19 Apr Replicability and Scalability Turns V2G Into Viable Business
How can we turn vehicle-to-grid (V2G) into a viable business? Replicability and scalability is part of the solution, and thereby also the name of one of the three pillars, on which the project, Parker, is founded. The primary focus of this pillar is to prove that the results from Parker can be generated again and again – and on a larger scale – thus turning V2G into a viable business.
The goal of Parker is among other things to define, how we can make V2G scalable and replicable, so it’s possible to make a valid business out of V2G in the future. Here, it is a matter of 1) demonstrating that V2G can happen on a larger scale, and that money can be earned on it, which requires proof of business, and 2) showcasing that it is possible and that even with several cars and several aggregators competing on the market, the business model will still hold up.
Pave the way for a global rollout of V2G
To do so, Parker is applying grid-balancing services to a fleet of electric vehicles with the goal of demonstrating these vehicles’ potential to support the electricity grid as power resources. However, this doesn’t carry much weight, if it only works within the framework of the project, so the ambition is to pave the way for a global rollout of V2G. Consequently, part of the project’s work is to make sure results are replicable and scalable.
“If we want to make a difference in the future and take V2G to the next level, we must develop a framework that makes it possible to apply the technology and solutions again and again – only in that way, can V2G become a viable business and move from test to implementation”, says Jens Christian Morell Lodberg Høj from Insero, who is responsible for the replicability and scalability pillar in the project.
Replicability is about ensuring that it is possible to do V2G repeatedly with different cars and different setups in different countries. Scalability is about being capable of going from the 10+ cars the project has access to at Frederiksberg Forsyning, to being able to control and contribute to the electric grid with even more cars – and thus create a business out of it.
Real life testing and theoretical calculations will predict the future
The unique thing about Parker is how the work is being carried out. On the one hand, real life tests are taking place at Frederiksberg Forsyning, where Parker partner, Nuvve, is aggregating cars using V2G, and showing that it can be done. On the other hand, the Replicability and Scalability pillar is comparing the results from the real life tests to theoretical calculations.
“We’re setting up theoretical calculations to showcase that we can calculate on different business models, different approaches and different bidding strategies. We’re also analyzing the value system, i.e. who will earn money on this, and why they should participate. It’s a lot of different analyses paired with the experiences from the real life testing at Frederiksberg Forsyning,” explains Jens Christian Morell Lodberg Høj.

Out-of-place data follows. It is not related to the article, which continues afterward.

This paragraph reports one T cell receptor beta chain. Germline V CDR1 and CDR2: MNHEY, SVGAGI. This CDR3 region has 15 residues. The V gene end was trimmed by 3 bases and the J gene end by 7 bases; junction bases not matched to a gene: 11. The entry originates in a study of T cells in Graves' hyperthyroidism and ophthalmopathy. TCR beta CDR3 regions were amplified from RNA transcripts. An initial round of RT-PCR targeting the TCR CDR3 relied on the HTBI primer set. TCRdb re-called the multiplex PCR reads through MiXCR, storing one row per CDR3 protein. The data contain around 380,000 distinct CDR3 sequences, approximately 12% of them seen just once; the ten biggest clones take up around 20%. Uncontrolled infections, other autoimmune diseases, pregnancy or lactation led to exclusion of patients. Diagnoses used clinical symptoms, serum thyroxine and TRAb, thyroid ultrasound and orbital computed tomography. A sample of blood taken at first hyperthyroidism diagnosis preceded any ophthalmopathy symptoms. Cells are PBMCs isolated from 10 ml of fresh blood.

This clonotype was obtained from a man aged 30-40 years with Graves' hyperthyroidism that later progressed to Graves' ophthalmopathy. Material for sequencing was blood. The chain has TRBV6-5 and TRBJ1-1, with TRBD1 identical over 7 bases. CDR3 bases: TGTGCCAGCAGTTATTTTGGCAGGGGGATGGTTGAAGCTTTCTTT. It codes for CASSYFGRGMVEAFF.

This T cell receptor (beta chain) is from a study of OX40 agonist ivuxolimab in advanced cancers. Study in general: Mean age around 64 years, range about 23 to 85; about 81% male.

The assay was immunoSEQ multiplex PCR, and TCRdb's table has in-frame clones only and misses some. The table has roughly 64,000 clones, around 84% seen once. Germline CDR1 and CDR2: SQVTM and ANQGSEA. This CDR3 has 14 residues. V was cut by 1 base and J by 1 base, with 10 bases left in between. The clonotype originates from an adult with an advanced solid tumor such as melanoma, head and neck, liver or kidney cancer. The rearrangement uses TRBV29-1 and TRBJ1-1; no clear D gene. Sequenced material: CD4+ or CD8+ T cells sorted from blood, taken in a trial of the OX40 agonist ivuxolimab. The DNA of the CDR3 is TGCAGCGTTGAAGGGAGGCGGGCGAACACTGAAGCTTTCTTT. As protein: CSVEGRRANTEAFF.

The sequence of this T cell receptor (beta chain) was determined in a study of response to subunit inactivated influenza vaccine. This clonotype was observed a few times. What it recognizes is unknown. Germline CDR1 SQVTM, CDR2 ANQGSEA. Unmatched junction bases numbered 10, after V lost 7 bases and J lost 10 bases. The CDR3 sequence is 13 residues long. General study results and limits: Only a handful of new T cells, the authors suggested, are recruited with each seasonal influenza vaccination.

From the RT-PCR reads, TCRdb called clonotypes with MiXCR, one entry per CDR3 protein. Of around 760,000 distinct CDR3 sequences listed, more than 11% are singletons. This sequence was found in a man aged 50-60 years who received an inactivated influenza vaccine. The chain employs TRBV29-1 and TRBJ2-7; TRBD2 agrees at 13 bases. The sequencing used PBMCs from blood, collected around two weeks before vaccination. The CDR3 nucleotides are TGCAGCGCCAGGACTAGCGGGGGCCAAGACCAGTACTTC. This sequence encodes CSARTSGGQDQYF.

The ambition is to provide calculations of various models while also trying to prove that the calculations are correct via testing in real life. By comparing the results, Parker is trying to showcase that if the scenario is scaled up, this is something that can be trusted – and that we can actually expect it to happen if executed the same way.
The challenge of securing the necessary capacity
Parker is among other things carrying out an analysis to determine some of the challenges associated with a rollout of V2G. But when applying a helicopter view, the main challenges of replicability are about harmonizing standards and about ensuring that enough vehicles will bid into the market with sufficient capacity. To deliver into the market, the bid needs to be above a minimum threshold. Consequently, there’s a need for available capacity – and certainty that this capacity is in fact available.
When it comes to scalability, the main challenges relate to the market development of electric vehicles, and thus also the further development of V2G technology and the business models for this. There is a need for V2G compatible cars and chargers, and these are only available to a limited degree on the market today.
The challenges exist both on a political level, an economical level and a societal level, because it’s about people, technology and legislation.
The importance of politics and legislation
To address the aforementioned challenges and accelerate the rollout of V2G, the project is collaborating with car manufacturers to showcase that V2G is going to happen, and that it should be implemented in future electric vehicles, as it has the potential to create interesting businesses. However, focus is not only on car manufacturers, but also on politics.
”With the current state of things, there are some limitations to the market that are driven by legislation. The way to change legislation is politics – and the way to get more cars on the roads is by incentives. Therefore, in this project, politics has a central focus,” says Jens Christian Morell Lodberg Høj.